In this spoof of the story The Maltese Falcon (1941) is based on, a double-crossing woman, the two-timing P.I. she hired, the corpulent "empress of crime", and a gentleman thief are all after a legendary priceless eighth-century ram's horn.
Cheri-Bibi is an escape artist wrongly imprisoned for murdering the wealthy father of his admirer Cecile. The real murderer is Cecile's fiancé, so how will Bibi escape his death sentence and win back Cecile?
Lou Ricarno is a smart guy. His plan is to organize the various gangs in Chicago so that the mugs will not liquidate each other. WIth the success of his leadership, Louie prospers, marries ... See full summary »
Sam Spade is quite the womanizer. When his secretary tells him the new customer waiting outside his office is a knockout, he wastes no time before seeing her. It turns out she's a knockout with money. And she wants to spend it on his services as a private detective. She has some story about wanting to protect her sister. Neither he nor his partner, Miles Archer, believes it. But with the money she's paying, who cares? The job proves to be more dangerous than either of them expected. It involves not just the lovely dame with the dangerous lies, but also the sweaty Casper Gutman, the fey Joel Cairo, and the thuggish young Wilmer Cook. Three crooks, and all of them are looking for the statuette of a black bird they call the Maltese Falcon.Written by
The paper money frequently exchanged back and forth may most likely be stage money, but has the exact same look as the real paper money of the period, a welcome improvement over the artificial looking stage money imposed upon filmmakers of the post-code era. See more »
In the second-to-last scene, as Spade identifies killers to the police, his robe goes from being relatively neat to sloppy. See more »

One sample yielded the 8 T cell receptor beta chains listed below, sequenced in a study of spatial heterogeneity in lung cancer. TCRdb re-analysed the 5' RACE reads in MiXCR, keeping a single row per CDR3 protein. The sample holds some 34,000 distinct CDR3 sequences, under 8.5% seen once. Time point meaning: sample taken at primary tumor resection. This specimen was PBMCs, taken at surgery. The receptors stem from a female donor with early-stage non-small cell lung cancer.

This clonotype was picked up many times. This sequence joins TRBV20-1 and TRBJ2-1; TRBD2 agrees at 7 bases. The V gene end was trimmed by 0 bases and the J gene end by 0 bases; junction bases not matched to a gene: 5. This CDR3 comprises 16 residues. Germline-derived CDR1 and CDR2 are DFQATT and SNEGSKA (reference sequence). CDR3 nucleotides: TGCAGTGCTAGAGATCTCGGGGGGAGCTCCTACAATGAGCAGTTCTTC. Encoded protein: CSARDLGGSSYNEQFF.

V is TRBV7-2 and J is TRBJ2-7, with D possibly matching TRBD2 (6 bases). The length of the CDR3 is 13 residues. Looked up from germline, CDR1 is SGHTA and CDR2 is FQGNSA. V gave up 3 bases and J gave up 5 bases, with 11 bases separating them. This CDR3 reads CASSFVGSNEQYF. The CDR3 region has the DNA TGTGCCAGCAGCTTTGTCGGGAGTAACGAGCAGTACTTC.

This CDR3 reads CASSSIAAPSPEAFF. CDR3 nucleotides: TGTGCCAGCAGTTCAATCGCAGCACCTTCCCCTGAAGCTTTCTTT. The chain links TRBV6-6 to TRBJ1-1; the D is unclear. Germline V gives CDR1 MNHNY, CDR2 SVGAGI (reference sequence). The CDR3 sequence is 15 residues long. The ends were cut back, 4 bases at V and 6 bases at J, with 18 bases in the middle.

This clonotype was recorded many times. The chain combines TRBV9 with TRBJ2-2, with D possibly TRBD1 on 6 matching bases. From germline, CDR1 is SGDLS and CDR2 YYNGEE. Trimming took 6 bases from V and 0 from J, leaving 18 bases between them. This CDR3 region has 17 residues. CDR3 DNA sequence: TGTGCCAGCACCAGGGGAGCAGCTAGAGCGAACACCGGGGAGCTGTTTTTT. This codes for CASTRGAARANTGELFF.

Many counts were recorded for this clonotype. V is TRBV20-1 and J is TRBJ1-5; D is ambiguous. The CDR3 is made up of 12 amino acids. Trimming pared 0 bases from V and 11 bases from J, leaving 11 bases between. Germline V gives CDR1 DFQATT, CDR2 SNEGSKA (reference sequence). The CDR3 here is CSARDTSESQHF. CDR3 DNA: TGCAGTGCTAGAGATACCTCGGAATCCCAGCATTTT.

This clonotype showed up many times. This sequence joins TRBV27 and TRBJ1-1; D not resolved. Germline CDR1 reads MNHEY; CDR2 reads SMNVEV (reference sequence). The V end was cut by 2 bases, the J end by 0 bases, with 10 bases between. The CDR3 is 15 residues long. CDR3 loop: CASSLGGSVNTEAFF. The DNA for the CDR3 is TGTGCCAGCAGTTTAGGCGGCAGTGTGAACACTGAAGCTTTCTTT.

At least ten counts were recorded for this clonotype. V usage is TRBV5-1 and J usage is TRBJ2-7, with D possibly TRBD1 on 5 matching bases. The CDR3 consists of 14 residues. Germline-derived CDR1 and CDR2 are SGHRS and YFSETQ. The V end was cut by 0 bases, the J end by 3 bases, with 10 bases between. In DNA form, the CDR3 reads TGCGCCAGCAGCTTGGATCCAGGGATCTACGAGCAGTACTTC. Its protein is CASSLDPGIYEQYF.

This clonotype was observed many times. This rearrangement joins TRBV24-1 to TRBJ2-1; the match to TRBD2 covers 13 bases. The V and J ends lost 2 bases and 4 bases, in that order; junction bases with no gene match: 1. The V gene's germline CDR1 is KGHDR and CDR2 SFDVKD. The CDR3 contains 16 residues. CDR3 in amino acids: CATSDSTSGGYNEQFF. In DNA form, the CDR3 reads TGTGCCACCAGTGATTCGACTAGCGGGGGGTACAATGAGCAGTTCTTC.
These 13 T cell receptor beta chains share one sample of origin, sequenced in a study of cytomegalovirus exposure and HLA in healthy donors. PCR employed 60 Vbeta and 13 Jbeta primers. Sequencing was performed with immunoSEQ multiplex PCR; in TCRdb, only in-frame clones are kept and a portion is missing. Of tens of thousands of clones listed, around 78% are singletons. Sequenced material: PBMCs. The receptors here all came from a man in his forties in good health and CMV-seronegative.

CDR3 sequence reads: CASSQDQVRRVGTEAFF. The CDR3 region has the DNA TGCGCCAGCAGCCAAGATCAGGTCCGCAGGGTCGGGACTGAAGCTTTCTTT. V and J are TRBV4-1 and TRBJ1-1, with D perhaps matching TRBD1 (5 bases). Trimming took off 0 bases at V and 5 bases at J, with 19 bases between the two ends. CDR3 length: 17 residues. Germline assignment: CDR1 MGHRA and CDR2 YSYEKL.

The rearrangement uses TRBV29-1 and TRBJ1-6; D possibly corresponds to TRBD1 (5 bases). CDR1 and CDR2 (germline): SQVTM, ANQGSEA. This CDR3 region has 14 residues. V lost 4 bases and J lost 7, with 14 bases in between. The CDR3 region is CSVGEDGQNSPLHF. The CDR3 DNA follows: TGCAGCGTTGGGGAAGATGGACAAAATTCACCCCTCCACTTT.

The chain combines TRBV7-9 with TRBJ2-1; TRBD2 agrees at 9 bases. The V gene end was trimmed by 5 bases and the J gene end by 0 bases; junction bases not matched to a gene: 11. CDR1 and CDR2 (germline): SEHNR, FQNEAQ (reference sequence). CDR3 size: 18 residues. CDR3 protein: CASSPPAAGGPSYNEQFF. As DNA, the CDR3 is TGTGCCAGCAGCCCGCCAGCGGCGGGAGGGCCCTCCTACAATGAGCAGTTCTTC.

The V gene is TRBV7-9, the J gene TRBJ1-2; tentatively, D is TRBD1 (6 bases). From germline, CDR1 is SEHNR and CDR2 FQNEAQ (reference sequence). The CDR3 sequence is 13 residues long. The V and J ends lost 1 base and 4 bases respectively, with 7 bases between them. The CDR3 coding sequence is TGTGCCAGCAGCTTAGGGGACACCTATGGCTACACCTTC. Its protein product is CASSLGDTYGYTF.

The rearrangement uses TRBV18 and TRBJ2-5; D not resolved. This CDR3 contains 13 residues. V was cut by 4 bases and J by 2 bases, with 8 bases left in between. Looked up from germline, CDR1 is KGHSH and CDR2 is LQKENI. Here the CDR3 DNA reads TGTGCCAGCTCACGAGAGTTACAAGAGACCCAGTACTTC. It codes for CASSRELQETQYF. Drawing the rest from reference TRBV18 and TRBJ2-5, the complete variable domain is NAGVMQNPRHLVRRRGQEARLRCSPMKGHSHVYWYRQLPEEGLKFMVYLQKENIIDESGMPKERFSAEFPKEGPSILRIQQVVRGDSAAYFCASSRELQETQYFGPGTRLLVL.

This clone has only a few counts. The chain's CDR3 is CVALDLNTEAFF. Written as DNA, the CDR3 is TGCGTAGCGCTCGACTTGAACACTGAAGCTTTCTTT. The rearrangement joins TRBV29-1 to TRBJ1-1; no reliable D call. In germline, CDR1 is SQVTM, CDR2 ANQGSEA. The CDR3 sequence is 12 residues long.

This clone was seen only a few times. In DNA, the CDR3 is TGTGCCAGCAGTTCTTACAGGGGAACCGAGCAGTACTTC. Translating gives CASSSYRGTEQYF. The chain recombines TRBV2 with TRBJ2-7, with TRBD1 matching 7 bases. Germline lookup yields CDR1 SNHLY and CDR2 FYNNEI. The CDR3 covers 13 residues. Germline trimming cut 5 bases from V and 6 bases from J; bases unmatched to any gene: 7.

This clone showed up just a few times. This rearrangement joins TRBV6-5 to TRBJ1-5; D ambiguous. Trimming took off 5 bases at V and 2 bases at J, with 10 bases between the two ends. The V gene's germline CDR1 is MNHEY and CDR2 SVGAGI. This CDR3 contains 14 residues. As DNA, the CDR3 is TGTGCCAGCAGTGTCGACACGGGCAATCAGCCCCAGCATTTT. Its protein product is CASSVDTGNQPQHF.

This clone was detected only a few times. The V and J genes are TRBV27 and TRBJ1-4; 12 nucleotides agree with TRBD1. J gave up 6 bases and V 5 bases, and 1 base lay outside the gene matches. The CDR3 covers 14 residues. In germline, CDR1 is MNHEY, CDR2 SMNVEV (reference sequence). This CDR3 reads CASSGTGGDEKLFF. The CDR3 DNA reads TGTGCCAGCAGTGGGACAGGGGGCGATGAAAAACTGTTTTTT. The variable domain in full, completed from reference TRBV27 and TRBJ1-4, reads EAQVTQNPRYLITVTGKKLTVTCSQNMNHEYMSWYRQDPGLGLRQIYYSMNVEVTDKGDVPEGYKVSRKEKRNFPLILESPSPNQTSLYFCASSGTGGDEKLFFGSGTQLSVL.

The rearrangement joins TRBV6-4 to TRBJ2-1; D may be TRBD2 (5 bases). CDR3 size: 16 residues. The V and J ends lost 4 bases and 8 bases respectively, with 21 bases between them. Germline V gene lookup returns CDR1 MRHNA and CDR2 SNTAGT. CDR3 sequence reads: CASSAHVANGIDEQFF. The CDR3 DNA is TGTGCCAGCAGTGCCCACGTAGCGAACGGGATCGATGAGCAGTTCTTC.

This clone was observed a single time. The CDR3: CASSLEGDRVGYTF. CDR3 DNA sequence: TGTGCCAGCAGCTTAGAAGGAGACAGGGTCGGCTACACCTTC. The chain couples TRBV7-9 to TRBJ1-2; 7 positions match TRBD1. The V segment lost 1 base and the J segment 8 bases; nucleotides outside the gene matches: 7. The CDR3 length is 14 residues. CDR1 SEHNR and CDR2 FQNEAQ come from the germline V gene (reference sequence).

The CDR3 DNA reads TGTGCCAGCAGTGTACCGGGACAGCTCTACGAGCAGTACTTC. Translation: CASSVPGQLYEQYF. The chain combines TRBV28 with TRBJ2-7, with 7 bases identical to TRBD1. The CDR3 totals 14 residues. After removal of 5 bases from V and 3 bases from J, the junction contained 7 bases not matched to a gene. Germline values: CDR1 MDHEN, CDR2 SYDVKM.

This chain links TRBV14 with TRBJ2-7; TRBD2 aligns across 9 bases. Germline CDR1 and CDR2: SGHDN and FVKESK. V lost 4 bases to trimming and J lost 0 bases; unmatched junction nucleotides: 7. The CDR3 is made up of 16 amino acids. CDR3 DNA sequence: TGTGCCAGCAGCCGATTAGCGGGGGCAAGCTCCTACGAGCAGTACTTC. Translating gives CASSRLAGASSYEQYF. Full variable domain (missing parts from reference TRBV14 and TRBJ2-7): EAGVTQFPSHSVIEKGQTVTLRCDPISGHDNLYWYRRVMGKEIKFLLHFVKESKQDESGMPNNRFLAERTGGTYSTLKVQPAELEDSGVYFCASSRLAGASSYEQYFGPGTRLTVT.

Miss Wonderly's admirers have been many, sir. And she has used them all to her great advantage.
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Not bad first version (which John Huston must have seen!)
This is a fascinating version of the story definitively filmed ten years later by John Huston, because of the ways in which it comes close to capturing the Hammett novel-- and the ways in which it doesn't. As a pre-Code film it's often more explicit than the Huston version-- especially about the fact that Spade was having an affair with his partner's wife, and about the homosexuality of the male crooks (this movie's Gutman is plainly depicted as a seedy john rather than as the refined aesthete Sydney Greenstreet would play). But hardboiled attitude is what really matters, and Ricardo Cortez (a good early talkie actor who always tried hard) just isn't playing Hammett's hardboiled, unsentimental Spade-- he's playing the more typical suave gentleman detective of the period, like Philo Vance. As a result, it's the love affair with Ms. Wonderly that takes over, and the shocking bite of Hammett's ending is lost. It was capturing the Hammett worldview that was John Huston's great accomplishment, and that made his Falcon so influential over the films noir to follow.
All the same Huston, who was working at Warner Bros. when this was made, must have liked something about this movie-- the scene where Spade first meets Joel Cairo (Otto Mattiesen, doing an excellent Peter Lorre imitation years before the fact) is repeated almost shot for shot and inflection for inflection in the Huston version, the only such case of direct inspiration I spotted here. Mattiesen, a familiar silent era character actor, sadly died not long after the film came out; had he lived he certainly could have had as interesting a talkie career as Lorre eventually did.
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